Attributions for different types of traumatic events and posttraumatic stress among women
Zinzow, Heidi M.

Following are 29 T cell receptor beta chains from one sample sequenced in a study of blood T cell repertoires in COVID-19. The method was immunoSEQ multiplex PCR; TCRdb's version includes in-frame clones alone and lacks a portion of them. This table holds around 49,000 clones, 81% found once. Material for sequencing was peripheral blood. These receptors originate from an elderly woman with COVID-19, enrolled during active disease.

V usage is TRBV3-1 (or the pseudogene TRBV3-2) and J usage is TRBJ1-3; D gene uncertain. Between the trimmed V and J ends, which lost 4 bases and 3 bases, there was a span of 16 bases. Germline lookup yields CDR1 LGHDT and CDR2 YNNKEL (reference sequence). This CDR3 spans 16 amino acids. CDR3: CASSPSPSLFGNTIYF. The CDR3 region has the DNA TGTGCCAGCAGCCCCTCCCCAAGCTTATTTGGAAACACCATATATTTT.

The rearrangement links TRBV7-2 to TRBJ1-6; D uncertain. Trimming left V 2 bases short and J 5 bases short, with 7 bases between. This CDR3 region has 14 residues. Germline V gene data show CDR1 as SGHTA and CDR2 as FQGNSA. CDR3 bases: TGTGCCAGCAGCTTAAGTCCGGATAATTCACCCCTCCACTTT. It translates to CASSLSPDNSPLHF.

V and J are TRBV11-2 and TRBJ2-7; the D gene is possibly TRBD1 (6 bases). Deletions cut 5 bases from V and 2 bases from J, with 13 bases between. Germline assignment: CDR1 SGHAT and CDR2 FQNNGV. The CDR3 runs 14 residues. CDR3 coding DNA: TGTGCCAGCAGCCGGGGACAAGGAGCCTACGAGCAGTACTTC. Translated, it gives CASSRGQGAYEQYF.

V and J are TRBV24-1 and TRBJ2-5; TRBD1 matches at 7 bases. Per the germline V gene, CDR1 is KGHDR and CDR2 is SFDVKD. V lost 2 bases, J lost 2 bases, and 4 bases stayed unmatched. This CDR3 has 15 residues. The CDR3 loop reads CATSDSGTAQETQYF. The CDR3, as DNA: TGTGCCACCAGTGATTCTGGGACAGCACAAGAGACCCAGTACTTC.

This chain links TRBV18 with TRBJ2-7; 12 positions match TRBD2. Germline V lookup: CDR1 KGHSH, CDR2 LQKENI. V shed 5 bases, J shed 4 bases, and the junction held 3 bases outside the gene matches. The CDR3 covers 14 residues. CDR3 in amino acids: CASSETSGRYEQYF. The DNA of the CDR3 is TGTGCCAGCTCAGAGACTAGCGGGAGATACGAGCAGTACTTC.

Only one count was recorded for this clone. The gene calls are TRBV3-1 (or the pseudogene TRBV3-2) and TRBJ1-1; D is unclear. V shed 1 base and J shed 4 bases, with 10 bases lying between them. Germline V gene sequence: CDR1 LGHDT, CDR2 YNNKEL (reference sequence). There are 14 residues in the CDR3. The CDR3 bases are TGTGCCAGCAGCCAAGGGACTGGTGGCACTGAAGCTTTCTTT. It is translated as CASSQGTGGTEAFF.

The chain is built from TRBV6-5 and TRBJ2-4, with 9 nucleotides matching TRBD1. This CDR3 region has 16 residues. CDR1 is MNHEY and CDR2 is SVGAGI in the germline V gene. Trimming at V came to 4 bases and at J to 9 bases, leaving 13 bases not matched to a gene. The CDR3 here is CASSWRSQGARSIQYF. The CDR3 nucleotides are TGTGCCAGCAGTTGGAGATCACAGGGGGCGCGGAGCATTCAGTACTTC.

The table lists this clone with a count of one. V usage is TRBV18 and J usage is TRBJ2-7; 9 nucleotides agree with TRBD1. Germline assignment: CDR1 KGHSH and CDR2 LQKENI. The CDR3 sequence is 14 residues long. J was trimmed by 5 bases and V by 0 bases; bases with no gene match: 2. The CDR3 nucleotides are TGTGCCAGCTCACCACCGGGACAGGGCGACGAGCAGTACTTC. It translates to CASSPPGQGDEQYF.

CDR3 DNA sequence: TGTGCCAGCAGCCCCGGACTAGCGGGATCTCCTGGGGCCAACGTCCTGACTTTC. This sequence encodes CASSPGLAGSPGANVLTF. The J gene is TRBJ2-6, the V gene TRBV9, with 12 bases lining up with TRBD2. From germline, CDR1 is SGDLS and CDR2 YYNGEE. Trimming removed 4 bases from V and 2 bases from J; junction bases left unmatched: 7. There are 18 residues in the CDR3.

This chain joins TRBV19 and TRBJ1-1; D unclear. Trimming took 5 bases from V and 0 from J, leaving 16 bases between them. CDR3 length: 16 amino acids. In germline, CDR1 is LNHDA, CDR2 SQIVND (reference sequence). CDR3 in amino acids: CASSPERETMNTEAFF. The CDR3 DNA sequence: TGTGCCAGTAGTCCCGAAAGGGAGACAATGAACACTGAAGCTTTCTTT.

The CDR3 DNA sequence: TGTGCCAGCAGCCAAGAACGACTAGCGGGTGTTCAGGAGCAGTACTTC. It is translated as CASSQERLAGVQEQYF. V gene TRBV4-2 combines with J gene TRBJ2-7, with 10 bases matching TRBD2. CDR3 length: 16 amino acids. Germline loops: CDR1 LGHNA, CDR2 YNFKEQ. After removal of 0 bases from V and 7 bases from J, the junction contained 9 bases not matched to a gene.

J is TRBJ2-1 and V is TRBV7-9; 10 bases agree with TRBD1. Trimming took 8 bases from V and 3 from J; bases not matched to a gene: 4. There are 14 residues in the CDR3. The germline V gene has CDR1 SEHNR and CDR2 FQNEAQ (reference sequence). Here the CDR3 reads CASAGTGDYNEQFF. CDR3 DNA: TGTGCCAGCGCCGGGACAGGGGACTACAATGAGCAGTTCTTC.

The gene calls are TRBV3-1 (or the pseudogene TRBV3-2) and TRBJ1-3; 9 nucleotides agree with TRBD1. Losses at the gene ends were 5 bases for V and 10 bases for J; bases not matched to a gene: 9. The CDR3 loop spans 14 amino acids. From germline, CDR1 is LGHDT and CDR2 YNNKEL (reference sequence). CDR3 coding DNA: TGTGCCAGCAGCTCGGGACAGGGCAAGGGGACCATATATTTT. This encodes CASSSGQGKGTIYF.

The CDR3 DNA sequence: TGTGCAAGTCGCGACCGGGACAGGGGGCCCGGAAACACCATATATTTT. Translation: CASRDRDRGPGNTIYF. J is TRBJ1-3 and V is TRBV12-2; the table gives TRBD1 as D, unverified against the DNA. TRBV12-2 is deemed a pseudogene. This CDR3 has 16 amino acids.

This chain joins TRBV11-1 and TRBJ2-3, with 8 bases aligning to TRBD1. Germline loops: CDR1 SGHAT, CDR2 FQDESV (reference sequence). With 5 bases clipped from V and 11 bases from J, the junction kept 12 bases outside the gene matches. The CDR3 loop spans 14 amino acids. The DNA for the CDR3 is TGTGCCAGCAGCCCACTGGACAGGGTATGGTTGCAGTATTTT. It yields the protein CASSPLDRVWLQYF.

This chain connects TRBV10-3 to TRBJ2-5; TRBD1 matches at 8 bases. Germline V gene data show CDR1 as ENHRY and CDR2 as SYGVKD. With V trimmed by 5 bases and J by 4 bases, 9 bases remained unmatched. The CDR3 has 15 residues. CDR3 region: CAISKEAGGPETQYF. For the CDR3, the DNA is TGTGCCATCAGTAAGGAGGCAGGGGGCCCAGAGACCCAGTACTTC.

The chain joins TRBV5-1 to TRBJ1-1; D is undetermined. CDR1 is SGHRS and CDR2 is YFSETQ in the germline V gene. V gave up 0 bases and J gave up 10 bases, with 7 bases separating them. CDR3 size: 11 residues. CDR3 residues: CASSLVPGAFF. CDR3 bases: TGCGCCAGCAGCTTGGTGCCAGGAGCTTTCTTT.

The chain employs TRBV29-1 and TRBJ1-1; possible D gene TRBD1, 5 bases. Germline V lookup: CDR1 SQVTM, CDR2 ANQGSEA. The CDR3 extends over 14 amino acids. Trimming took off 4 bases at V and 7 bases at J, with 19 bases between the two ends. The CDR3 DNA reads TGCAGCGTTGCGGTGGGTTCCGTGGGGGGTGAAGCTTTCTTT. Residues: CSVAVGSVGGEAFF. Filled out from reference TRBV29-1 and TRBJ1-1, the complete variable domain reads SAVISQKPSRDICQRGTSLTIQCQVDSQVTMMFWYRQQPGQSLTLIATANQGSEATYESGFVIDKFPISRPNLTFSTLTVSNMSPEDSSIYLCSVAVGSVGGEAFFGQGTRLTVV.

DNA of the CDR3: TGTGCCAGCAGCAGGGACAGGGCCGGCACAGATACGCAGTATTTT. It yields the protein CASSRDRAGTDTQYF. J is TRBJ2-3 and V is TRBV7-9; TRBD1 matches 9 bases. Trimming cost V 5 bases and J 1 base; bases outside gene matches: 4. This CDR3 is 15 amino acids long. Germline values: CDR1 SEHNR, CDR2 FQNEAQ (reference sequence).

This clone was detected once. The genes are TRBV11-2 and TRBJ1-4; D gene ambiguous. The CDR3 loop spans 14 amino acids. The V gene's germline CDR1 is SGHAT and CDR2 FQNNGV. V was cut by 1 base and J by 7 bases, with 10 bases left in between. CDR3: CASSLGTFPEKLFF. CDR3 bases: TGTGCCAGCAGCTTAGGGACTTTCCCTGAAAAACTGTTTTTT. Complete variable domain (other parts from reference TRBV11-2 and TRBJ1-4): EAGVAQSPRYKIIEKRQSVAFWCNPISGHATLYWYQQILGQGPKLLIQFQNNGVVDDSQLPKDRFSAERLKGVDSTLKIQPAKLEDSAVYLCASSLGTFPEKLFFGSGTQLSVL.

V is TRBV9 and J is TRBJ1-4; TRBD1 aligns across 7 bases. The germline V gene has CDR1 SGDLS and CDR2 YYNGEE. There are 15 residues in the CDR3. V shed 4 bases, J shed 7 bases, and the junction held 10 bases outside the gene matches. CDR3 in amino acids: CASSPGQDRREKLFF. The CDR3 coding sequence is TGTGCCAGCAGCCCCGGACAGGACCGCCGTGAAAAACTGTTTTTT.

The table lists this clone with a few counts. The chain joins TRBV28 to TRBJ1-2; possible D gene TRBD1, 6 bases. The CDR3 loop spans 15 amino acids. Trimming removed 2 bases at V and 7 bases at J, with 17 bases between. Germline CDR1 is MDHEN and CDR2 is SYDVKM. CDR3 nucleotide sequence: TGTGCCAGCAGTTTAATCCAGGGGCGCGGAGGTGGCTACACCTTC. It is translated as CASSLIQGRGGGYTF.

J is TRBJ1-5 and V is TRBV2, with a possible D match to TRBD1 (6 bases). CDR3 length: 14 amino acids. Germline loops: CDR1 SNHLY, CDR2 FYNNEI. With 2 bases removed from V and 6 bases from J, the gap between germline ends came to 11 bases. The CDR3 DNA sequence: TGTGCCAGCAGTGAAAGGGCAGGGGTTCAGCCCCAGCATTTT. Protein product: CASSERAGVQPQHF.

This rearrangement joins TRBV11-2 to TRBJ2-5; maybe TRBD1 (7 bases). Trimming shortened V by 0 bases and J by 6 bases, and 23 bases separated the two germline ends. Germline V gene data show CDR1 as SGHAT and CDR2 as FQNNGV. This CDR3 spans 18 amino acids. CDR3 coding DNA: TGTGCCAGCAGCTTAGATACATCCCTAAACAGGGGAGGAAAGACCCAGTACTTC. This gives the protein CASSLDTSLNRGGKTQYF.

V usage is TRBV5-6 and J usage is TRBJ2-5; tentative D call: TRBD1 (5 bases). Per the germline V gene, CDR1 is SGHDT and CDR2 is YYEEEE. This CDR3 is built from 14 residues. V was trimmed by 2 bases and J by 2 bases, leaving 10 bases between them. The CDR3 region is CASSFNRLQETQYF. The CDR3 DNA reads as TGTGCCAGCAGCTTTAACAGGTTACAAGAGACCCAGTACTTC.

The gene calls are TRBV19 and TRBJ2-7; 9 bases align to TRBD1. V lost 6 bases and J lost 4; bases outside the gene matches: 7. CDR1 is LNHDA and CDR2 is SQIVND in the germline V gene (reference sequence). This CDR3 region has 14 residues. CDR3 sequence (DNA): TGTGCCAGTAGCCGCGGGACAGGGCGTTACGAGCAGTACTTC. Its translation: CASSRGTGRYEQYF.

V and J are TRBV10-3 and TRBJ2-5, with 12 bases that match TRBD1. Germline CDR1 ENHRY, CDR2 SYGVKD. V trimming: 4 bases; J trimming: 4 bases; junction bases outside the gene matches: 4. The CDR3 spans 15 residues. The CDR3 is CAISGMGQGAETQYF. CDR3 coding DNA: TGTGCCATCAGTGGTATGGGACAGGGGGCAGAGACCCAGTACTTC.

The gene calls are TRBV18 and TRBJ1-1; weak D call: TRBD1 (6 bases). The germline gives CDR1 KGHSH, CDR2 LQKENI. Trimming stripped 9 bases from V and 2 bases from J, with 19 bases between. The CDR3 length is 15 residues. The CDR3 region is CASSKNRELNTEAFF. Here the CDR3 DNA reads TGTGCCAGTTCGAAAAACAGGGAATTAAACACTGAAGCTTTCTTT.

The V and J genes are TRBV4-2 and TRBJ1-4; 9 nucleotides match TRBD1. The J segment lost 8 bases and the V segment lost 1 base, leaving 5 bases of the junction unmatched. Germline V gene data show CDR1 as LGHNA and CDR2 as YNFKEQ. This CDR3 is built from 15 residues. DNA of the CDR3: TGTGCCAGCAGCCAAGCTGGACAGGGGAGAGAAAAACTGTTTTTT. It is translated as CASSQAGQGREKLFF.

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The purpose of this study was to investigate the role of attributions in the development of posttraumatic stress symptoms among women after exposure to different types of traumatic events. Participants were 424 female undergraduates who previously experienced a serious accident, natural disaster, child abuse, or adult interpersonal violence. Two models were examined to test hypotheses regarding mediating and moderating effects. The first model employed path analysis, with results indicating a significant indirect pathway from event type to posttraumatic stress through global attributions. Interpersonal violence survivors exhibited the highest levels of global attributions and posttraumatic stress symptoms. The second model employed regression analyses, which revealed significant interactions between event type and attributions in predicting posttraumatic stress. Stable attributions were associated with increased symptoms in interpersonal violence survivors and decreased symptoms in natural disaster survivors. These findings have implications for identifying women at most risk for posttraumatic stress disorder, and for improving cognitive interventions for survivors of different types of traumatic events.